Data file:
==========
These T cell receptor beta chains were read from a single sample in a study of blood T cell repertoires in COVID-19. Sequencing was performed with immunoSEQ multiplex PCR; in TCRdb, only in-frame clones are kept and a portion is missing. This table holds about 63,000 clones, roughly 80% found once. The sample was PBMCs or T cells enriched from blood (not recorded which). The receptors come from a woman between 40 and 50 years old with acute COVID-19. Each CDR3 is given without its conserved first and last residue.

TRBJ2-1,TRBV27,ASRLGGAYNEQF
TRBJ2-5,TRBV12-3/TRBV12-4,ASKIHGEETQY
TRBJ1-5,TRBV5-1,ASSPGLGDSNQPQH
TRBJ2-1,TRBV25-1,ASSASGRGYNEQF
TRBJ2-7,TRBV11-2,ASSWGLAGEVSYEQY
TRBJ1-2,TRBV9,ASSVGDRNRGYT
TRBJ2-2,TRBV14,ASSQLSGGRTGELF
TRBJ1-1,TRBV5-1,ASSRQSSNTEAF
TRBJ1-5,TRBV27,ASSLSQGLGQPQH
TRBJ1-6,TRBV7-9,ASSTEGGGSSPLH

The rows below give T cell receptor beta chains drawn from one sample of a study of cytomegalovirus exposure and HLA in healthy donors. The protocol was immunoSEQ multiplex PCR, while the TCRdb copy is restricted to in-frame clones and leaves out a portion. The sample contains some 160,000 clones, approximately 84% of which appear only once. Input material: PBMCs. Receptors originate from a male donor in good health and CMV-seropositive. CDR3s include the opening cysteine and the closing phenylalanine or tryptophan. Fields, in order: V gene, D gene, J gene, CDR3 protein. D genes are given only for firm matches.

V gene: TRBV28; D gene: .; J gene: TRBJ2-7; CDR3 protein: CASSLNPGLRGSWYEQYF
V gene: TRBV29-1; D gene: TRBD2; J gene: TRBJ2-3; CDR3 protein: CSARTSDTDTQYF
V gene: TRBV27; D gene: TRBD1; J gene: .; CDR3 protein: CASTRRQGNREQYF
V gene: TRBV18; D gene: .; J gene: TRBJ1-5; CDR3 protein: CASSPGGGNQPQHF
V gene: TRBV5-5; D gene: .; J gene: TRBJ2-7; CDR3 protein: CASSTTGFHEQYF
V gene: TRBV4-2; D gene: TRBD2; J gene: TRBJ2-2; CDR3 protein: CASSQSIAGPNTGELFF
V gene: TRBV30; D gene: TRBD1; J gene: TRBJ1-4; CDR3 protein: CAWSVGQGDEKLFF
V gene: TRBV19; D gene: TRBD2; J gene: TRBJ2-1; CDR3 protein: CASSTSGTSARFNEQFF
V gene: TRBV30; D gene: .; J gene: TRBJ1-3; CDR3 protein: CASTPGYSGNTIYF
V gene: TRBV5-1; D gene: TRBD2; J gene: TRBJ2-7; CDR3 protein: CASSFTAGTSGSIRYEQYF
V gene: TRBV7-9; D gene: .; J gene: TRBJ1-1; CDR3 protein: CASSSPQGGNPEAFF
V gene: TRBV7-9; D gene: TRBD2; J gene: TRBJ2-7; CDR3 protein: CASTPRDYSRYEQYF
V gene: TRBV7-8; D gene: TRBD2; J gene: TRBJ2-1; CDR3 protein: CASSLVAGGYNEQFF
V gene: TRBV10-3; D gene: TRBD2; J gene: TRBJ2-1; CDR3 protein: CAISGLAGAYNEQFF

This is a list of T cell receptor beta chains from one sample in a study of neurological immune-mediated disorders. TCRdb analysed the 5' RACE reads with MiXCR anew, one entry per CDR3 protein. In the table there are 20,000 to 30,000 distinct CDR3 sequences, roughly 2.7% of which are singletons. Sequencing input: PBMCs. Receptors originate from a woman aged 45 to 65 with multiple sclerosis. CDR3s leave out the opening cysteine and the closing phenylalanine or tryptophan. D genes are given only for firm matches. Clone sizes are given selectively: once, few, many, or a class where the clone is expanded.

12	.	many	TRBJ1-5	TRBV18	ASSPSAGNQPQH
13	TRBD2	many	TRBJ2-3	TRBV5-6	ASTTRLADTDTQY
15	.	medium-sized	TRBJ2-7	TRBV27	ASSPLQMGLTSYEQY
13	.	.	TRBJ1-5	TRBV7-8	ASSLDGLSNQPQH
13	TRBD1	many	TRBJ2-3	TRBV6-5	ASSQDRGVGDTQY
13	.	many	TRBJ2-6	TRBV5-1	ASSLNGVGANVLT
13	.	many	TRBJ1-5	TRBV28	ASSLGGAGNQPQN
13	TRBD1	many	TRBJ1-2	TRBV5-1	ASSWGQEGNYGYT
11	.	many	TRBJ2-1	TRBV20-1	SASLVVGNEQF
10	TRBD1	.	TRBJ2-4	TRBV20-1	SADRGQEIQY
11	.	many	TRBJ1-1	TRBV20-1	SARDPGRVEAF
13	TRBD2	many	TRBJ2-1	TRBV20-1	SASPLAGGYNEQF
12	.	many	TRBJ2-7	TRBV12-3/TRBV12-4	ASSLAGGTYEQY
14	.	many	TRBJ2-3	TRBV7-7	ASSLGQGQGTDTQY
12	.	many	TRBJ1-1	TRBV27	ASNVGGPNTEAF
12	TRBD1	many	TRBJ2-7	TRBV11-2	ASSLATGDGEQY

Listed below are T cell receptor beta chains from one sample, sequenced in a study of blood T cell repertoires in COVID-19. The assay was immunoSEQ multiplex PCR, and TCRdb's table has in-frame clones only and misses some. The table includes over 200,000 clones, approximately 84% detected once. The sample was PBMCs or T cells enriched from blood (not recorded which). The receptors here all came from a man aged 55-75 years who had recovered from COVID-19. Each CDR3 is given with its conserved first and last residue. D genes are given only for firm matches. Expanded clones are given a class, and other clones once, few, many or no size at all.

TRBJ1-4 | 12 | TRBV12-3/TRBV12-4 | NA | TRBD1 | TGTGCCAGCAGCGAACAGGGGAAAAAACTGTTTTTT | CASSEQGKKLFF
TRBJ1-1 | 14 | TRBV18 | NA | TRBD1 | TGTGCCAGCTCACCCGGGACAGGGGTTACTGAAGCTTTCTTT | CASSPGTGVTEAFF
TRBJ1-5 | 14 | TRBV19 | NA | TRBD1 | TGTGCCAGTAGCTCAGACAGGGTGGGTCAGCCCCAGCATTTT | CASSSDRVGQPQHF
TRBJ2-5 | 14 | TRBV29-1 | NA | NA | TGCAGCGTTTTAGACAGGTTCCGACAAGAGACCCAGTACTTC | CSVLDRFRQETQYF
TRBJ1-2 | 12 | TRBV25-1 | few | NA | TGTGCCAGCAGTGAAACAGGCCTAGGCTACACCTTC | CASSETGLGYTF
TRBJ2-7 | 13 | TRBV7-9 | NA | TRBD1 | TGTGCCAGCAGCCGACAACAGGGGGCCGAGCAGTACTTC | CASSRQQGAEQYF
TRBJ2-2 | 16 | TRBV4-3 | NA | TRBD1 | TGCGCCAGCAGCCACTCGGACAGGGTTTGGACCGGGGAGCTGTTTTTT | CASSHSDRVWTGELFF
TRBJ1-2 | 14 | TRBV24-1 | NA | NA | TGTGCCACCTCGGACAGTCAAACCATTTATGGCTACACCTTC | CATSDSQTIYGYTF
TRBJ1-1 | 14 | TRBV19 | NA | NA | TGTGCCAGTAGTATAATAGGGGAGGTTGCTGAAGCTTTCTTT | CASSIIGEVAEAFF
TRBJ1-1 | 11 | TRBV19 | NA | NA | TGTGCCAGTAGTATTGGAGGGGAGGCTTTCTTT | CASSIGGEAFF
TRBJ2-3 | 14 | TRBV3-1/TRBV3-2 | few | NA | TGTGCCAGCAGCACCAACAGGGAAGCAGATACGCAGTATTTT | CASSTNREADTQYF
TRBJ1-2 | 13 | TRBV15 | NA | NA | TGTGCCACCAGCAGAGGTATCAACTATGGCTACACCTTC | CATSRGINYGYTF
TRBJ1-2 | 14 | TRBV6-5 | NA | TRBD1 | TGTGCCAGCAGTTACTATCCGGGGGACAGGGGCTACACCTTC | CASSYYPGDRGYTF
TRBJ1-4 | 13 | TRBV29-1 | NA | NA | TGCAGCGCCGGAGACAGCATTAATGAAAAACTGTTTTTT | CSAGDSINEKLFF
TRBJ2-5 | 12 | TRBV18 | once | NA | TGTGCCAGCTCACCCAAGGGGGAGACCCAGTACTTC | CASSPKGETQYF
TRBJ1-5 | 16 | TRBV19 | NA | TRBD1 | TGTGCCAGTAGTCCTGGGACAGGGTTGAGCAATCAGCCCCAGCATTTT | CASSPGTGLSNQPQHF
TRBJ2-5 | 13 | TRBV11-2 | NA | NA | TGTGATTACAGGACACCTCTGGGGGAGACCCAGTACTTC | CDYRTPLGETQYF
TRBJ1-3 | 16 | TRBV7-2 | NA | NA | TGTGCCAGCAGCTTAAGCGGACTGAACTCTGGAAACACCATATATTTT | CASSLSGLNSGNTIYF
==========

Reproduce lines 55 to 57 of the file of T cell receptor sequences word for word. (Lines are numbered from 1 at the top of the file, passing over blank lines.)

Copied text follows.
TRBJ2-3 | 14 | TRBV3-1/TRBV3-2 | few | NA | TGTGCCAGCAGCACCAACAGGGAAGCAGATACGCAGTATTTT | CASSTNREADTQYF
TRBJ1-2 | 13 | TRBV15 | NA | NA | TGTGCCACCAGCAGAGGTATCAACTATGGCTACACCTTC | CATSRGINYGYTF
TRBJ1-2 | 14 | TRBV6-5 | NA | TRBD1 | TGTGCCAGCAGTTACTATCCGGGGGACAGGGGCTACACCTTC | CASSYYPGDRGYTF